Welcome to my asylum for ideas and thoughts on movies, politics, culture, and all things Bruce Springsteen.

Thursday, January 09, 2014

The Easy Leaves and Pagey at 70 and Other Stuff.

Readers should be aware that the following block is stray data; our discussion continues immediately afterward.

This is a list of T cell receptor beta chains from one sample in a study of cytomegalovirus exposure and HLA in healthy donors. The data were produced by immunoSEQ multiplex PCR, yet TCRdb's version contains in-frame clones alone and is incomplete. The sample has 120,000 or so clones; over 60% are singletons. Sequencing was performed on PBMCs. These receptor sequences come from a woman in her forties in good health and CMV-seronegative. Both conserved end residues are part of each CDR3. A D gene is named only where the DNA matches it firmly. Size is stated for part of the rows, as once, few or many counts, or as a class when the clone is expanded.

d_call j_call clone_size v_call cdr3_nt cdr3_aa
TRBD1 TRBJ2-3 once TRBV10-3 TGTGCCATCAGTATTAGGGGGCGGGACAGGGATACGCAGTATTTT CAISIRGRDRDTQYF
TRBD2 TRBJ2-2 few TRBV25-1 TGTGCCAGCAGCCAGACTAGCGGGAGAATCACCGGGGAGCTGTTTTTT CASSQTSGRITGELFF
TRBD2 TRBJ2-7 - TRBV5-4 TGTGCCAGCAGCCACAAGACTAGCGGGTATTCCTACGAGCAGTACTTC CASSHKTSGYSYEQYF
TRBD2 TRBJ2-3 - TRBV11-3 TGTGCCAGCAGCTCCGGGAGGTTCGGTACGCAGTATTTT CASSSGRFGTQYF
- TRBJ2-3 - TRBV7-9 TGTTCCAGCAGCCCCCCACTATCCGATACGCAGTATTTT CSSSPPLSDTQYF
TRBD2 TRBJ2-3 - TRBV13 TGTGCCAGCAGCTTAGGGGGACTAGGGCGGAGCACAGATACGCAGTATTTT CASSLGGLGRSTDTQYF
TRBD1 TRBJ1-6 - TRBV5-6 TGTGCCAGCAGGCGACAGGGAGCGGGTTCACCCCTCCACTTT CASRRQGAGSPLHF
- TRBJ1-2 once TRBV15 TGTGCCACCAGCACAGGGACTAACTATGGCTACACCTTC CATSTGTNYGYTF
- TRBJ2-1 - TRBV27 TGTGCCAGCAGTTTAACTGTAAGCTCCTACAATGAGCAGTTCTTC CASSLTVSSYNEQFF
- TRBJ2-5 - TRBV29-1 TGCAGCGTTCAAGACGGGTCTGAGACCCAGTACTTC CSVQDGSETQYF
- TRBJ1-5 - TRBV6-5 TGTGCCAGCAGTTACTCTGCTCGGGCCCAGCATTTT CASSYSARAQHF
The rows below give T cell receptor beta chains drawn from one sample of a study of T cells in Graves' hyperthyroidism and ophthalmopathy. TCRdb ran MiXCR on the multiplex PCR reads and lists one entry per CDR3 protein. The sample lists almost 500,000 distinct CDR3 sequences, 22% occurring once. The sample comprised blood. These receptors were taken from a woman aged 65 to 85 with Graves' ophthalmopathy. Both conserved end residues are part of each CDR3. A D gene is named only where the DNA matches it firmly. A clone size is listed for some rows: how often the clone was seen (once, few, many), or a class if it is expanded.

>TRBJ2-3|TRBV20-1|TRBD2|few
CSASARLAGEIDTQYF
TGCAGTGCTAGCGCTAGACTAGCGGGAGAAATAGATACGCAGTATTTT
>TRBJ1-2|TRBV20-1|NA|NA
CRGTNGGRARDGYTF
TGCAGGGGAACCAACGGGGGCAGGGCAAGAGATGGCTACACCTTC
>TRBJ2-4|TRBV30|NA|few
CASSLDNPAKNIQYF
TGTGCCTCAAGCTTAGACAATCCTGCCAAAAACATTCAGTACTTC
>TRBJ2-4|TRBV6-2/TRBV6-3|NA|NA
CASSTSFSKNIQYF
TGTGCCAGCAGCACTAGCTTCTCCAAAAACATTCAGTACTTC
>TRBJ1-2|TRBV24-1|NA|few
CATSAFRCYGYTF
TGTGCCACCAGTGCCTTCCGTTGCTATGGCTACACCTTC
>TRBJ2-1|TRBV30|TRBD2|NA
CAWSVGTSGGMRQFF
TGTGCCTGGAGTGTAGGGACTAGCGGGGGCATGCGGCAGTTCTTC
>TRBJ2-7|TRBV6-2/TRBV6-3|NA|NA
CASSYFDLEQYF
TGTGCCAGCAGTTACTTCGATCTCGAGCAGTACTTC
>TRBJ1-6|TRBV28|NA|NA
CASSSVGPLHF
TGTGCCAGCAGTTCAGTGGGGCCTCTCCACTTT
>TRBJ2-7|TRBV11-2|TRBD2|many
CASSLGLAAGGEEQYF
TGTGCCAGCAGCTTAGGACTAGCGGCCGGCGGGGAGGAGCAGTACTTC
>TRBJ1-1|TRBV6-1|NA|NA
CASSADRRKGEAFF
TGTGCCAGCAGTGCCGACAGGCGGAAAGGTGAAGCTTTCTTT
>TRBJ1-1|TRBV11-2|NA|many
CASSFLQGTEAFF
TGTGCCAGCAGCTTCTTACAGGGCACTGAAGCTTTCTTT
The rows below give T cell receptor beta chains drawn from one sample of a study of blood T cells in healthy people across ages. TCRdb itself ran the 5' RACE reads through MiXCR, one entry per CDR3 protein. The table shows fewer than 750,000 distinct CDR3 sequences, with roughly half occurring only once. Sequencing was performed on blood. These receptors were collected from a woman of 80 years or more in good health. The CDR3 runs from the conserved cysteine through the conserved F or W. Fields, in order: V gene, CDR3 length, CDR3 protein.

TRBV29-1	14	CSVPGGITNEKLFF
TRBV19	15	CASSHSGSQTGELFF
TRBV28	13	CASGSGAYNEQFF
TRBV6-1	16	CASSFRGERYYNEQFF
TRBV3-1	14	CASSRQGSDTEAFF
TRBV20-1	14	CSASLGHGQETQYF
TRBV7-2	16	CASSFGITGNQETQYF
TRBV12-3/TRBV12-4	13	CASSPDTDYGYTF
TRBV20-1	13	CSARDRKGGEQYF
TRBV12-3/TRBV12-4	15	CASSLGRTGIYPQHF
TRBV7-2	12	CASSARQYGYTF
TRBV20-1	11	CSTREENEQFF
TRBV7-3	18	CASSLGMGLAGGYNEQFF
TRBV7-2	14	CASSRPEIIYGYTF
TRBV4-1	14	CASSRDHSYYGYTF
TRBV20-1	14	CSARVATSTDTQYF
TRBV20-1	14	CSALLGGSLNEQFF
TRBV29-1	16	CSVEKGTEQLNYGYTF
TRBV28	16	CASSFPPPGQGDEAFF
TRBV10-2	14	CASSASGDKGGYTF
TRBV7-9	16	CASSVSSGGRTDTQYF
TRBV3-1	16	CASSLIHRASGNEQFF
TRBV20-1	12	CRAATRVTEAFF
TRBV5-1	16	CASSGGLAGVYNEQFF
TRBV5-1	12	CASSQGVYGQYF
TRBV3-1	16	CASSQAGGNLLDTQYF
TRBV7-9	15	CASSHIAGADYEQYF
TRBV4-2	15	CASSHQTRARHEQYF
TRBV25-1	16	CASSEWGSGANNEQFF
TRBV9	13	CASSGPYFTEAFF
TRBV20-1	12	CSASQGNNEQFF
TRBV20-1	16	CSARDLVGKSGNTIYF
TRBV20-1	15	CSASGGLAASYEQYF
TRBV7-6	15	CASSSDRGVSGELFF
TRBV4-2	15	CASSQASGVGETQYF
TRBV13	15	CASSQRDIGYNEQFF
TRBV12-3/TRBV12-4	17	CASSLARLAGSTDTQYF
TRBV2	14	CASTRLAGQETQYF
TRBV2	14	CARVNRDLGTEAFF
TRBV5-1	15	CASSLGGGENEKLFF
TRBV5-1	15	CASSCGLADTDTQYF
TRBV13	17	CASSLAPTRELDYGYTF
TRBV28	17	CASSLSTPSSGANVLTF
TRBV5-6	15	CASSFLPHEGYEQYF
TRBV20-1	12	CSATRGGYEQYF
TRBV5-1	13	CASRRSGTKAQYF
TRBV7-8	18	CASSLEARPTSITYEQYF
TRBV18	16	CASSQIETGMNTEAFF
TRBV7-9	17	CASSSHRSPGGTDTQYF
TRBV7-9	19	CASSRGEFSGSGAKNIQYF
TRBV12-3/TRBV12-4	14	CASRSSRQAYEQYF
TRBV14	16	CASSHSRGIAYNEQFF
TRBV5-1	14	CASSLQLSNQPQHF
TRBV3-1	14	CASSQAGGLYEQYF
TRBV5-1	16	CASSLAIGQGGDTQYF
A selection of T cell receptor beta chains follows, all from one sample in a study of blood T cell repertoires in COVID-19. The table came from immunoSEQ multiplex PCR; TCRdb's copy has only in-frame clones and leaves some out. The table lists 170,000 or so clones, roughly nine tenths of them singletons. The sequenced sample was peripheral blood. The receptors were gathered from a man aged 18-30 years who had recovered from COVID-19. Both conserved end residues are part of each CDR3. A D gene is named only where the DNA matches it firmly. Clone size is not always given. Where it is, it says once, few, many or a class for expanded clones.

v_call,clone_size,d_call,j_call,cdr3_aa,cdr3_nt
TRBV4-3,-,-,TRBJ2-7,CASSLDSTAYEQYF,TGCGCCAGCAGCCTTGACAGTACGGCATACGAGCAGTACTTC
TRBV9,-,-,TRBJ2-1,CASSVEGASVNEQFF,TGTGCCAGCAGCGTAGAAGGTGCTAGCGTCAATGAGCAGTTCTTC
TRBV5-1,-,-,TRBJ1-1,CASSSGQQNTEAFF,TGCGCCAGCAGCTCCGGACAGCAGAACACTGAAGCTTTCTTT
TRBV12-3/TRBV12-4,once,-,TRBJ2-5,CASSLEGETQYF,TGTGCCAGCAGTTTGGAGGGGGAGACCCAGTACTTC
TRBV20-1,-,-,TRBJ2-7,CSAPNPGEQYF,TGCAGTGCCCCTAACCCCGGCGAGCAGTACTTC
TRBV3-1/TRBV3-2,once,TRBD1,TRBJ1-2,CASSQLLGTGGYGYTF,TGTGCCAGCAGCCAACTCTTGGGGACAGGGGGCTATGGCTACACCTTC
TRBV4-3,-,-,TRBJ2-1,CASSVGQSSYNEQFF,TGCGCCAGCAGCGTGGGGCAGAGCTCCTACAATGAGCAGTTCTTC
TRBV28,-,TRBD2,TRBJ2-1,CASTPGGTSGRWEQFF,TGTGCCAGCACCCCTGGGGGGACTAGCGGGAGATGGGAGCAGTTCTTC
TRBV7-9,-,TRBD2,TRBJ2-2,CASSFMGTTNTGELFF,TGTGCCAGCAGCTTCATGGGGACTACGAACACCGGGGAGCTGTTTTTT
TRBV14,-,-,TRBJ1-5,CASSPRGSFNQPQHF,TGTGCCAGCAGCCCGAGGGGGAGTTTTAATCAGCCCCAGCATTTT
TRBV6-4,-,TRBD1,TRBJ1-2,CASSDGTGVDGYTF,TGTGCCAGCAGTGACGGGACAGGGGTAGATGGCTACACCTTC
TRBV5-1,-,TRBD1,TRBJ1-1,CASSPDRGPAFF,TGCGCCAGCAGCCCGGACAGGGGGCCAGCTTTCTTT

Wow; the second post in a week and a half and it only took me three years to do so. While people are beginning to pick up the flu and others running themselves ragged already this month, things have, for the most part, been okay. Last weekend, I dragged a bunch of friends to the Great American Music Hall to catch the Formal Western Evening of the Easy Leaves, a great band from Sonoma. I stumbled across these guys last year from a fortuitous perusal of the San Francisco Chronicle's 96 Hours. The Easy Leaves consists of two guys, on acoustic guitar/harmonica and upright bass; often they play with a drummer and a steel pedal player. This last gig they also included a Tele player. I've seen them twice before in early '13, both times opening for Nicki and the Gramblers. Described as country-rock, modern Americana, the Leaves sound like a cross of early rockabilly and traditional Bakersfield country. At the Great American, they encouraged everyone to wear their best western wear and most of the audience obliged. While some of the ironic hipsters went a little overboard, it was like a costume party where we all enjoyed ourselves and inner-cowboys and -gals. Those that overdid it looked right out of Woody's Roundup but those who came with an authentic look were awesome. Some twenty-somethings were high-stepping and square dancing while the rest of us rocked out and enjoyed ourselves thoroughly. An opening band of a trio of women aside, the middle act brought me straight to the early '50s as the B-Stars, a five-piece get up from the East Bay delivered an hour of western swing that was the coolest since Bob Wills or the Maddox Brothers. That hollow-bodied Gibson electric guitar soloing accompanied with lap steel and fiddle is just the best. If Hank Williams had only, well, you know. Later in the night, I bought their ten-inch lp and a couple of the guys signed it. The Easy Leaves were on fire - playing most of "American Times", their most recent lp, along with cuts from their first lp and some new material. They even wrote a song called "Fresno" after their excursion last February to the Fulton 55, a great new club in the 'no where they opened for Nicki and the guys. I had actually trucked down to my old home town for the first time in about seven years to catch the show with my dear old buddies and we had a heck of a time! The evening ended and my friends and I cleaned up on the merch while handshakes and "thank you's" were had. It was great seeing such a great venue filled by a local band supported by their local fans. Speaking of, in a couple of weeks, we're catching Nicki and the guys at the FILLMORE!!! In just over a year, they've gone from playing small music festivals to Slim's, the Independent, Bimbo's and now a sell-out at Uncle Bobo's place! My wife and I are stoked just to lock down a couple of posters :) and I'm hoping they pull out a couple of nice surprises to make a great night. Announced last night - Derek Trucks and Warren Haynes will be leaving the Allman Brothers Band after the completion of the 2014 tour. As the rumor mill is flying fast and furious, us on the in are seeing that the band is simply deciding to retire after forty-five years. May they go out with guns a-blazing. I don't think I've really spent a lot of time discussing how this band changed and, in many other way, saved my life. For a later date. Jimmy Page is seventy?!!?!?!? Just how many times did I play air guitar while watching "The Song Remains the Same"!? Probably the greatest influence on my own guitar playing and in reality the greatest front man in rock history, I can't think of him as someone older than my near-seventy year old father. The man who created the "guitar army" in the studio, Page always challenged the fan and listener in determining how many rhythm parts were laid down, the type of guitar for each part. Blisteringly-fast solos, macho swagger and always with a finger on the pulse of the blues, Jimmy Page always inspired me to do my homework. White-haired and old, may ol' Pagey continue to inspire another generation of guitar wannabes, some who may go on to actually play the instrument well. Phil Everly died last week. While I've only been familiar with the brothers' handful of hits, Phil and Don left a huge collection of songs and inspired countless bands where multi-harmonic male voices, singing in mournful and beautiful fashion, pushed rock towards the simple and yet profound. Simon & Garfunkel brought them on their reunion tour a decade ago and it was a bucket-list thing to see my dad flip over the Everlys, as they impacted his own youthful years in the South. Without the Everly Brothers there would be no Paul and John, Art and Paul, CS&N, those gorgeous Grateful Dead records from 1970, the Eagles and even the guys in Truth & Salvage. If I ever put together a band, their influence will be right there in those high, soulful harmonies. Bruce's next album drops next week. I'm also going to pick up a mini-box set of John Sebastian's first lps and a new band called Hard Working Americans, consisting of Neal Casal, Todd Snider and a bunch of other rock journeymen, drop their first album. Next week oughtta be great.